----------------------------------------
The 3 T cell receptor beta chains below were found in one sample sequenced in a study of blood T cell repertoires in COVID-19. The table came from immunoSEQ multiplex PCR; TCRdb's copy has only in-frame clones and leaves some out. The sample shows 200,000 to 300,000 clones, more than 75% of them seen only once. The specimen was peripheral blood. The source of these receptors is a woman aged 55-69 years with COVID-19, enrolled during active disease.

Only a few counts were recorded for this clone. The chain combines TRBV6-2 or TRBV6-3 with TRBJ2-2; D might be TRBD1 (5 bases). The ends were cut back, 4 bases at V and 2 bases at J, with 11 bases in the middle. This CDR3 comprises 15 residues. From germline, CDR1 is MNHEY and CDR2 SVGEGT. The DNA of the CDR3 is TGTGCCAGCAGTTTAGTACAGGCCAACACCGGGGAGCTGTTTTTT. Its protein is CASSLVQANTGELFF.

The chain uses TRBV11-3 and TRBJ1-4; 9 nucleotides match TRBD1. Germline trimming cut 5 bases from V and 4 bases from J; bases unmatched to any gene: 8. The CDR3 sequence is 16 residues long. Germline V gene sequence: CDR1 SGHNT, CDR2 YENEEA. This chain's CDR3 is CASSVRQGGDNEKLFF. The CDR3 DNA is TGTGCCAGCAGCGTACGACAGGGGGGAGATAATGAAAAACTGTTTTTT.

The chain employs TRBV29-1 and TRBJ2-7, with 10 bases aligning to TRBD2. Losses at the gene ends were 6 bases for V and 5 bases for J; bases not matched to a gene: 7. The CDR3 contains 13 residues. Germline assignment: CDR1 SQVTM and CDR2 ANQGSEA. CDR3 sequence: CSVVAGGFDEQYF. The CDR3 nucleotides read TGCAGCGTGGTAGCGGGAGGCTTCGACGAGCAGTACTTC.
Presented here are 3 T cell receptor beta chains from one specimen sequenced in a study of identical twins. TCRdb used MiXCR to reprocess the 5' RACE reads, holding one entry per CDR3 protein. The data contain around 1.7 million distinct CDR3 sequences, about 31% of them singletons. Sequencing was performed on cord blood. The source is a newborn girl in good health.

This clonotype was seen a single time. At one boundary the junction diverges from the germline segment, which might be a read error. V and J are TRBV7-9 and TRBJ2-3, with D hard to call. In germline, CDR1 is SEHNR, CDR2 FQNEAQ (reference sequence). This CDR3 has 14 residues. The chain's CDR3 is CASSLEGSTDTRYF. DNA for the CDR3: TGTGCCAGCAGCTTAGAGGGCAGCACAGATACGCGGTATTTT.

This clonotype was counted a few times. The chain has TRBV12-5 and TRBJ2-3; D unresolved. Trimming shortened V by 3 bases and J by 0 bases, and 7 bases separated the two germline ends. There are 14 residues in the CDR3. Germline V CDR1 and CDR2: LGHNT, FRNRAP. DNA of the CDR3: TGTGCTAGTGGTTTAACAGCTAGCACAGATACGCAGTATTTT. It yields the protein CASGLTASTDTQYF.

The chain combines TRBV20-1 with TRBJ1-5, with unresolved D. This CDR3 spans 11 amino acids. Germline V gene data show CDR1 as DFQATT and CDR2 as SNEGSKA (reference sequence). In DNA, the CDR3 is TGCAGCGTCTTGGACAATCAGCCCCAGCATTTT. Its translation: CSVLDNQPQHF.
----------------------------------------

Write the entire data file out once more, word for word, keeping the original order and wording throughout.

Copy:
The 3 T cell receptor beta chains below were found in one sample sequenced in a study of blood T cell repertoires in COVID-19. The table came from immunoSEQ multiplex PCR; TCRdb's copy has only in-frame clones and leaves some out. The sample shows 200,000 to 300,000 clones, more than 75% of them seen only once. The specimen was peripheral blood. The source of these receptors is a woman aged 55-69 years with COVID-19, enrolled during active disease.

Only a few counts were recorded for this clone. The chain combines TRBV6-2 or TRBV6-3 with TRBJ2-2; D might be TRBD1 (5 bases). The ends were cut back, 4 bases at V and 2 bases at J, with 11 bases in the middle. This CDR3 comprises 15 residues. From germline, CDR1 is MNHEY and CDR2 SVGEGT. The DNA of the CDR3 is TGTGCCAGCAGTTTAGTACAGGCCAACACCGGGGAGCTGTTTTTT. Its protein is CASSLVQANTGELFF.

The chain uses TRBV11-3 and TRBJ1-4; 9 nucleotides match TRBD1. Germline trimming cut 5 bases from V and 4 bases from J; bases unmatched to any gene: 8. The CDR3 sequence is 16 residues long. Germline V gene sequence: CDR1 SGHNT, CDR2 YENEEA. This chain's CDR3 is CASSVRQGGDNEKLFF. The CDR3 DNA is TGTGCCAGCAGCGTACGACAGGGGGGAGATAATGAAAAACTGTTTTTT.

The chain employs TRBV29-1 and TRBJ2-7, with 10 bases aligning to TRBD2. Losses at the gene ends were 6 bases for V and 5 bases for J; bases not matched to a gene: 7. The CDR3 contains 13 residues. Germline assignment: CDR1 SQVTM and CDR2 ANQGSEA. CDR3 sequence: CSVVAGGFDEQYF. The CDR3 nucleotides read TGCAGCGTGGTAGCGGGAGGCTTCGACGAGCAGTACTTC.
Presented here are 3 T cell receptor beta chains from one specimen sequenced in a study of identical twins. TCRdb used MiXCR to reprocess the 5' RACE reads, holding one entry per CDR3 protein. The data contain around 1.7 million distinct CDR3 sequences, about 31% of them singletons. Sequencing was performed on cord blood. The source is a newborn girl in good health.

This clonotype was seen a single time. At one boundary the junction diverges from the germline segment, which might be a read error. V and J are TRBV7-9 and TRBJ2-3, with D hard to call. In germline, CDR1 is SEHNR, CDR2 FQNEAQ (reference sequence). This CDR3 has 14 residues. The chain's CDR3 is CASSLEGSTDTRYF. DNA for the CDR3: TGTGCCAGCAGCTTAGAGGGCAGCACAGATACGCGGTATTTT.

This clonotype was counted a few times. The chain has TRBV12-5 and TRBJ2-3; D unresolved. Trimming shortened V by 3 bases and J by 0 bases, and 7 bases separated the two germline ends. There are 14 residues in the CDR3. Germline V CDR1 and CDR2: LGHNT, FRNRAP. DNA of the CDR3: TGTGCTAGTGGTTTAACAGCTAGCACAGATACGCAGTATTTT. It yields the protein CASGLTASTDTQYF.

The chain combines TRBV20-1 with TRBJ1-5, with unresolved D. This CDR3 spans 11 amino acids. Germline V gene data show CDR1 as DFQATT and CDR2 as SNEGSKA (reference sequence). In DNA, the CDR3 is TGCAGCGTCTTGGACAATCAGCCCCAGCATTTT. Its translation: CSVLDNQPQHF.